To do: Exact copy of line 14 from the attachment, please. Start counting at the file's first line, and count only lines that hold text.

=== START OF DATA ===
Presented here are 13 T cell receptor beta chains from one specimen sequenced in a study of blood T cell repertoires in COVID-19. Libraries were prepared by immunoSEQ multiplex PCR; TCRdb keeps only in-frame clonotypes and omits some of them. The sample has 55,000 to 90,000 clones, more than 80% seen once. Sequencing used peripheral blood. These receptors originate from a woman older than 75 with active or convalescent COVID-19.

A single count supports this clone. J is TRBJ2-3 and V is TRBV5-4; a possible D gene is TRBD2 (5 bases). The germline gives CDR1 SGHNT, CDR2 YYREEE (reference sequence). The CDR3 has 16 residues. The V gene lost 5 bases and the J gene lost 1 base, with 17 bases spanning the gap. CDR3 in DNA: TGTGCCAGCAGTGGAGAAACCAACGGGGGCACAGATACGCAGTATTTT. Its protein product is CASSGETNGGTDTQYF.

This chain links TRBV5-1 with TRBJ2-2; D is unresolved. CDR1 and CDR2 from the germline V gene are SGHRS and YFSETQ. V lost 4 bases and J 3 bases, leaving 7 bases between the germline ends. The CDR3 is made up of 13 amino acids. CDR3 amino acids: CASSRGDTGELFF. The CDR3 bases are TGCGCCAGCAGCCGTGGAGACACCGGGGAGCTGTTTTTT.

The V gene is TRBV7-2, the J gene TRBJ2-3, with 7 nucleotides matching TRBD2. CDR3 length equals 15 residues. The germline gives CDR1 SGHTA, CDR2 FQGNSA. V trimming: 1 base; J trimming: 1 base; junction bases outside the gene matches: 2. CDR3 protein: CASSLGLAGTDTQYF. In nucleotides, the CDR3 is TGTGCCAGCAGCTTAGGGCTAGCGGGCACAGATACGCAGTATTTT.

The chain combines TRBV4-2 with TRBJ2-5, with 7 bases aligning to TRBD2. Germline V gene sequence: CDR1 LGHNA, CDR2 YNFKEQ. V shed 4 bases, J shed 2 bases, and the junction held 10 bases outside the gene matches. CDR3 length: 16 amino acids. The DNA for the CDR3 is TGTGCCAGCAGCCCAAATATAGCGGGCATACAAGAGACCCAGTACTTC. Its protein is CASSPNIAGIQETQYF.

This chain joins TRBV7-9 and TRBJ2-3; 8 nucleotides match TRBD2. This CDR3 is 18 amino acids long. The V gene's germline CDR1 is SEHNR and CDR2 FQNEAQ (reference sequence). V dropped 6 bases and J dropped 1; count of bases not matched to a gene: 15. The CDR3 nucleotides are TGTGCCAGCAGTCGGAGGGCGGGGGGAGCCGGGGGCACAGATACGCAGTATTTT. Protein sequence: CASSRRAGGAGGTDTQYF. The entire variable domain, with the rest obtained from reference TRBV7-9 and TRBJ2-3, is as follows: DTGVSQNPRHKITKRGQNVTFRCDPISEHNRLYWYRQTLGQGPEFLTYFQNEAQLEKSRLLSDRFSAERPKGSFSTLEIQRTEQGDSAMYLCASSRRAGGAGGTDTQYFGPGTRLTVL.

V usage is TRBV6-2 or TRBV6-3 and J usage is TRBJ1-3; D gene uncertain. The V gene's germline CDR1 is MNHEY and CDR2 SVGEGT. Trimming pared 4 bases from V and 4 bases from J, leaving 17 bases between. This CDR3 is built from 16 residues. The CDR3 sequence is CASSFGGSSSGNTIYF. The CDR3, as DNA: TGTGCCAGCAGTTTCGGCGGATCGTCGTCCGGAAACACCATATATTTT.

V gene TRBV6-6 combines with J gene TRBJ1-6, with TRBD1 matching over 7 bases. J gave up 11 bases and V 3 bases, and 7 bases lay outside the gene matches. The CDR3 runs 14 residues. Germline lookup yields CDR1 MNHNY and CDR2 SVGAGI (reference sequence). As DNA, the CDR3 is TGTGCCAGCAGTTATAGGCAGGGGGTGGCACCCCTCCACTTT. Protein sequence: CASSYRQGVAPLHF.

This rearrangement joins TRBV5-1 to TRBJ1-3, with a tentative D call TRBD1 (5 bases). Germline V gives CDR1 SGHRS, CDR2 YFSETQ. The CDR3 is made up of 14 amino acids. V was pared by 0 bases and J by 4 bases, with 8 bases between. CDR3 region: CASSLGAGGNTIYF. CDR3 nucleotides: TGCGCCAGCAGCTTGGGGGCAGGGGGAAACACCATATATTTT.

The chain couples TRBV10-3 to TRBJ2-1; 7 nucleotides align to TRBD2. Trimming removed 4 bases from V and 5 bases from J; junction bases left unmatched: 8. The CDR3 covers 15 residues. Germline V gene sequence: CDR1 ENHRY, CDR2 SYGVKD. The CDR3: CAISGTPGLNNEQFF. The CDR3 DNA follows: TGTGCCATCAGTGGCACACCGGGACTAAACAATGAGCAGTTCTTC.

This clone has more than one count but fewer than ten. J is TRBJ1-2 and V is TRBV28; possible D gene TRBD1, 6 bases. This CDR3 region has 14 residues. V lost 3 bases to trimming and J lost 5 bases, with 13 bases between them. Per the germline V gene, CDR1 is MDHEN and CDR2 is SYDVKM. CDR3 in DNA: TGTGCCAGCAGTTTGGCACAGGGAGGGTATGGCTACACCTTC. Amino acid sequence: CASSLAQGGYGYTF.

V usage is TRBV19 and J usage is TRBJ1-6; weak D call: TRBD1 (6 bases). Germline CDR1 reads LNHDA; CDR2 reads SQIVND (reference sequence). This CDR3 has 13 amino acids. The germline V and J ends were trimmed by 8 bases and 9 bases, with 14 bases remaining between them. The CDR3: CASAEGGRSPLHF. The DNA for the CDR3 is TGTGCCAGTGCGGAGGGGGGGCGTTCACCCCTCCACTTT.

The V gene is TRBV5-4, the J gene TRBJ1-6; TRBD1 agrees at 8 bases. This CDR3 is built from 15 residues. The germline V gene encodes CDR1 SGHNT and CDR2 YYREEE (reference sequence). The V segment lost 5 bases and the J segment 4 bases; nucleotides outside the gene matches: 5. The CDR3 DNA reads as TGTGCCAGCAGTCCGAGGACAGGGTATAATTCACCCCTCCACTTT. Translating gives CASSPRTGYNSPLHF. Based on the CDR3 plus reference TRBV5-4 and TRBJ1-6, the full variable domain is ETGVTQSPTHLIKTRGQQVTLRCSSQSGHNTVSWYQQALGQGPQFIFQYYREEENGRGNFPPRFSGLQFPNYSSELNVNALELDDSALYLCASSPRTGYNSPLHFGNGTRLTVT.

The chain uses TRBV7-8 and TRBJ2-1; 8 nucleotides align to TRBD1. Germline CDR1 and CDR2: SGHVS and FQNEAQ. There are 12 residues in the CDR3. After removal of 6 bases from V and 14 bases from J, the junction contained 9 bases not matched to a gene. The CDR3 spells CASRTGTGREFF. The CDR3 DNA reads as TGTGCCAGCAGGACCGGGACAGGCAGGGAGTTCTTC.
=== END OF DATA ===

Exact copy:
The chain uses TRBV7-8 and TRBJ2-1; 8 nucleotides align to TRBD1. Germline CDR1 and CDR2: SGHVS and FQNEAQ. There are 12 residues in the CDR3. After removal of 6 bases from V and 14 bases from J, the junction contained 9 bases not matched to a gene. The CDR3 spells CASRTGTGREFF. The CDR3 DNA reads as TGTGCCAGCAGGACCGGGACAGGCAGGGAGTTCTTC.